Transformational leadership consists of four main components, including idealized influence, intellectual stimulation, inspirational motivation, and individualized consideration. Idealized influence is expressed through the leaders’ willingness to be a role model to demonstrate organizational values and core ethical principles (Ngaithe et al., 2016). It also helps them clarify the common vision and goals, which fosters team spirit and commitment. Individual consideration is crucial in employee empowerment team coordination (Bass, 1999). According to Bass, the leaders have to pay attention to the followers’ needs and find the appropriate ways to satisfy them in order to mobilize their support (1999). Intellectual stimulation facilitates innovation, knowledge sharing, and the creation of new ideas among the team members. Inspirational motivation is the leaders’ ability to inspire confidence and a sense of purpose. It requires enthusiasm, optimism, and effective communication strategies to convey the right message (Ngaithe et al., 2016). It focuses on setting a higher level of expectations, thereby improving team performance (Bass, 1999). All of the characteristics are immensely important, even though inspirational motivation and idealized influence might have the most influence on staff performance, according to the latest research.
The Impact of Idealized Influence and Inspirational Motivation on Performance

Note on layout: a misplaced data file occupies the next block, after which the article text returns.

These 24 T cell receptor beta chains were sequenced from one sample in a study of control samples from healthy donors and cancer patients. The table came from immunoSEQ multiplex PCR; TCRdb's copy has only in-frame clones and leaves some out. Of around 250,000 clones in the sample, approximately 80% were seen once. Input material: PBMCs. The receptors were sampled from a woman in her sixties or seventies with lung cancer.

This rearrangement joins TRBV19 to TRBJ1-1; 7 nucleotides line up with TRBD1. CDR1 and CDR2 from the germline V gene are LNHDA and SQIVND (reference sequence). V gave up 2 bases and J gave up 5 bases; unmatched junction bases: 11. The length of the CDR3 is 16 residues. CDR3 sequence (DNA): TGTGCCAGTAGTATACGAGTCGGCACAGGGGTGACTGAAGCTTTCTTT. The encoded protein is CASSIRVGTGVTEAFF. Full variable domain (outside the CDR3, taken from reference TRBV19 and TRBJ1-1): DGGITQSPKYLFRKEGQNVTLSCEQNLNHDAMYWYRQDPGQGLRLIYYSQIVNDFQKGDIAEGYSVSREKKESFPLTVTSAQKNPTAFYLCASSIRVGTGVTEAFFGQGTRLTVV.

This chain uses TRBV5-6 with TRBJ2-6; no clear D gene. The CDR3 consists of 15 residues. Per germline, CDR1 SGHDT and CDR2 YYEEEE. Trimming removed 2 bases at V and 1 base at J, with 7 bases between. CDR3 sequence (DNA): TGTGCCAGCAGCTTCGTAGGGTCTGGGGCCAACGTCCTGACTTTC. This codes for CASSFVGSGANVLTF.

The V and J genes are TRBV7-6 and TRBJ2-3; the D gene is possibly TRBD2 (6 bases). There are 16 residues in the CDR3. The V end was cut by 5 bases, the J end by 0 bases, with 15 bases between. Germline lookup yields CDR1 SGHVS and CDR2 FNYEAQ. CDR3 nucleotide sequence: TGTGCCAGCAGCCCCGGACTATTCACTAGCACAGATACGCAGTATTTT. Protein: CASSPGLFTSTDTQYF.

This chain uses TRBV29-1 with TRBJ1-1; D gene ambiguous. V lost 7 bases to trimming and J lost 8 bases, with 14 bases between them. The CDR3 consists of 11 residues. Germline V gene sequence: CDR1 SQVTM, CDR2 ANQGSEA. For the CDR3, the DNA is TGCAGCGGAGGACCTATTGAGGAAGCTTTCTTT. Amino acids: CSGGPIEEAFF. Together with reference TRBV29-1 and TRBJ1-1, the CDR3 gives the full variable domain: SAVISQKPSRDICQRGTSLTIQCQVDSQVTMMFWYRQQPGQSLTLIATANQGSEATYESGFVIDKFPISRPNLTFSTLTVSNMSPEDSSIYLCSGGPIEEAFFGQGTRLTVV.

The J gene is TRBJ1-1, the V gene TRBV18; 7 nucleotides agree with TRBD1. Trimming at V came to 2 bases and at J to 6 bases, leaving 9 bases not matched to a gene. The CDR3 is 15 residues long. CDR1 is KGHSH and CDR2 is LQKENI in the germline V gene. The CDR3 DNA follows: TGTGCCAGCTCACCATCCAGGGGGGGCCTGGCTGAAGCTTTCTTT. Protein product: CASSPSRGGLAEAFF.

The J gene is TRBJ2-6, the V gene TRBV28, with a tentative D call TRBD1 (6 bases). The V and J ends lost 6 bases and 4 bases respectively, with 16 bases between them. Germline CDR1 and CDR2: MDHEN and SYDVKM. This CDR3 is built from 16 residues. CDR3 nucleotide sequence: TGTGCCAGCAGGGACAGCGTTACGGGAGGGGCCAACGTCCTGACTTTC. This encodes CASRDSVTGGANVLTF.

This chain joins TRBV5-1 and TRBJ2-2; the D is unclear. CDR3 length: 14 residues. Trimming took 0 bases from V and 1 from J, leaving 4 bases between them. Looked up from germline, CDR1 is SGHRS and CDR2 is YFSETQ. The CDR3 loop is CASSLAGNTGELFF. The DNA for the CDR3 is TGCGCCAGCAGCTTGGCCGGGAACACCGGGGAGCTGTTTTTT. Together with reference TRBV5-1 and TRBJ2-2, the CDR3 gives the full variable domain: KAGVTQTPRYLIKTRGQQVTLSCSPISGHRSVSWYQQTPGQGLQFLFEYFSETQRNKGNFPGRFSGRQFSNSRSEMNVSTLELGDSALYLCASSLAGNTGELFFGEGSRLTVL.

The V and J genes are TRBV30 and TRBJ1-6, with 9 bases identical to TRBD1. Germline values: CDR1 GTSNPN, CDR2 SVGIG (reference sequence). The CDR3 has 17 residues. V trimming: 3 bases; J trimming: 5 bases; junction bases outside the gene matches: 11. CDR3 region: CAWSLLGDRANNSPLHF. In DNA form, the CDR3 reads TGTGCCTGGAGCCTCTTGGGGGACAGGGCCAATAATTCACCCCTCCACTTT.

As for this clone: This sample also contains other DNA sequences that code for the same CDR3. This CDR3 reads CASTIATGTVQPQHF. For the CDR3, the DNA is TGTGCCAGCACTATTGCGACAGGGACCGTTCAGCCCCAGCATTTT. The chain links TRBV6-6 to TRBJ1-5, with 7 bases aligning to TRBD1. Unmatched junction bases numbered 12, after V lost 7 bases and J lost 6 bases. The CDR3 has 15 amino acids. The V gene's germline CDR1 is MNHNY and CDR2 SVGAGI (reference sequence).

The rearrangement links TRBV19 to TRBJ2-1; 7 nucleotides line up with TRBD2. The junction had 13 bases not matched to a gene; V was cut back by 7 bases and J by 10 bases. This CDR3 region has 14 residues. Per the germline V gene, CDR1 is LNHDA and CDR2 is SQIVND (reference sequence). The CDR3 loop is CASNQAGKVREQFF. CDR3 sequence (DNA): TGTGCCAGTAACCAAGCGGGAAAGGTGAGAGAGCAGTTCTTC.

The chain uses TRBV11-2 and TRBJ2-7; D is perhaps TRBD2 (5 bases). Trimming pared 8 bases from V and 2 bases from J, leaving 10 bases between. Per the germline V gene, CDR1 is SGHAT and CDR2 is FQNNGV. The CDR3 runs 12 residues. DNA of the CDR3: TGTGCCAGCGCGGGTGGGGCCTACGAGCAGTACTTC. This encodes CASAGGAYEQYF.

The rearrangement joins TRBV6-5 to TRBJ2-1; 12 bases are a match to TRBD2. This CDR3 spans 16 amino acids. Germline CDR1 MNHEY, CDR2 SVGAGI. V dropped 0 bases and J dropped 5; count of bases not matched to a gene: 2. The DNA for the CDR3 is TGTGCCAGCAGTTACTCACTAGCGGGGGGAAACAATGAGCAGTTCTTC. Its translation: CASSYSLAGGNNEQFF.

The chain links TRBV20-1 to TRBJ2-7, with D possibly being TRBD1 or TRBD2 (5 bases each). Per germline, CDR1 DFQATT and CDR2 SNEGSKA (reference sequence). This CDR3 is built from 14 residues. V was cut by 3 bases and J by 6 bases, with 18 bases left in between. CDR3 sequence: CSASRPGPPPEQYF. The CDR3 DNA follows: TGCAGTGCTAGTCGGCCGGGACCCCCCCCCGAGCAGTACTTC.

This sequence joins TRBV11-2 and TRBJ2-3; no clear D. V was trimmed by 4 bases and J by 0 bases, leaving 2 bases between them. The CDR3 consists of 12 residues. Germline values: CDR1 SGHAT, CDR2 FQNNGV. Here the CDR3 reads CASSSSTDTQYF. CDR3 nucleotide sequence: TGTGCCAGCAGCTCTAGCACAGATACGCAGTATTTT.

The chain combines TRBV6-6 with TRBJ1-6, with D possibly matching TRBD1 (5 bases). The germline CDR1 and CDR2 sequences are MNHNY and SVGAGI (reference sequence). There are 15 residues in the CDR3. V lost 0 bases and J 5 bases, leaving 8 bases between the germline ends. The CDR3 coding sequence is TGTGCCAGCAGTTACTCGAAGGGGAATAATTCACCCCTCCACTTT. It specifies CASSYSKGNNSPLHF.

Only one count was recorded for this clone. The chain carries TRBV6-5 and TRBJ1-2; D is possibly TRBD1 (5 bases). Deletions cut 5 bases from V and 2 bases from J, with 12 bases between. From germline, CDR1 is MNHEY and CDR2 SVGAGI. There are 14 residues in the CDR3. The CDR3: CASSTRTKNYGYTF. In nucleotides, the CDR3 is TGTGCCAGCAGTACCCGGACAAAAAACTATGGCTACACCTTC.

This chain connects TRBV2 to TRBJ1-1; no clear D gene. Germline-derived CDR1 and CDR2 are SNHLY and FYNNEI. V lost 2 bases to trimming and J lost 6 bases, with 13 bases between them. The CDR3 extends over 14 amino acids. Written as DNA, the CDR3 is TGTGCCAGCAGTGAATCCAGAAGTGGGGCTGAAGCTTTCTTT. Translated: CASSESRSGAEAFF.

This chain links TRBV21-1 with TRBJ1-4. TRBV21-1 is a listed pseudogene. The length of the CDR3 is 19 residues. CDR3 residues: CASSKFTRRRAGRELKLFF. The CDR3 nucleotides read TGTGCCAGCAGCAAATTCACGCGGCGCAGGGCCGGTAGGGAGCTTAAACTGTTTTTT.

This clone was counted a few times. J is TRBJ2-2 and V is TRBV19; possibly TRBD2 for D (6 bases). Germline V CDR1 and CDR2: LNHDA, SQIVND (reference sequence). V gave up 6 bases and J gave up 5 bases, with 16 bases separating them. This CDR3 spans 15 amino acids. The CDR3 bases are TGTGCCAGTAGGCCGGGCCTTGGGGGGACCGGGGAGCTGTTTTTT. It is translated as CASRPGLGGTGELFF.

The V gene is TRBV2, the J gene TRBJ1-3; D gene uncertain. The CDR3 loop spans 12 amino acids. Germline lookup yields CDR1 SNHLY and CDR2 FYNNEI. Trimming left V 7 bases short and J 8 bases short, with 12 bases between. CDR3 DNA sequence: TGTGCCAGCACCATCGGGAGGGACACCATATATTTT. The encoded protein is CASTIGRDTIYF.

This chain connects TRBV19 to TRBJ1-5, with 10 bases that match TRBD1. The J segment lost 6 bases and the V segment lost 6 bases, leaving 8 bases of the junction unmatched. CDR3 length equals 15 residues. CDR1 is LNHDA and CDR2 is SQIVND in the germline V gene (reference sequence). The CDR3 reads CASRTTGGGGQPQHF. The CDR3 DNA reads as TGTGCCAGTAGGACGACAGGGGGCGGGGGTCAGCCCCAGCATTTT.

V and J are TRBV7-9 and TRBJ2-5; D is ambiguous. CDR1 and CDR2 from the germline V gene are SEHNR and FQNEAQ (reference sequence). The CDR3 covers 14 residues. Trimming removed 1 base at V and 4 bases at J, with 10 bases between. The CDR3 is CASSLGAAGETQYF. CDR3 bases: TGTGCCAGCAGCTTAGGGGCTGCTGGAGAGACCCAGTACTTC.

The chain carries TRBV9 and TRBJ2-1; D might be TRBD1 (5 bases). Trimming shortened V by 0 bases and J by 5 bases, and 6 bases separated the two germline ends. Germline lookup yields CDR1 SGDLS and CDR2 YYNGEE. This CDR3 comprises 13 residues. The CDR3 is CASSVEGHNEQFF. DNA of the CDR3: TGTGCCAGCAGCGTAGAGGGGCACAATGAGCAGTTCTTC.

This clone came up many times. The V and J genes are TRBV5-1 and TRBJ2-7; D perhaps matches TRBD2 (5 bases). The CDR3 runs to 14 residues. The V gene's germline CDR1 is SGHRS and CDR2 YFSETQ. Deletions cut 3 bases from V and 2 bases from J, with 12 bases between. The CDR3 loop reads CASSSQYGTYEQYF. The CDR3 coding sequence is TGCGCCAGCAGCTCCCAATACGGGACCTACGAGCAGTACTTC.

The main benefit of idealized influence and inspirational motivation is improved staff performance. They also affect team spirit, networking, and objective transparency within an organization (Ngaithe et al., 2016). Idealized influence can be described as the ability of leaders to inspire change by being a role model. An influential leader “turns out to be admired, respected, and trusted by the followers who in turn want to emulate the leader” (Ngaithe et al., 2016, p. 7). Followers, therefore, adopt the moral principles of their leaders in order to achieve personal and professional goals. Idealized influence creates larger social collective networks that are vital to organizational success (Ngaithe et al., 2016). Regression results from a study conducted in Kenya by Ngaithe et al. demonstrate that individualized influence has a positive impact on staff performance (2016). As for inspirational motivation, the study argues that performance is significantly affected by it as well (Ngaithe et al., 2016). Ngaithe et al. argue that inspirational leaders challenge employees to meet higher expectations, which results in them developing a shared vision and similar professional goals (2016). They create a sense of determination among team members in order to promote enthusiasm and optimism.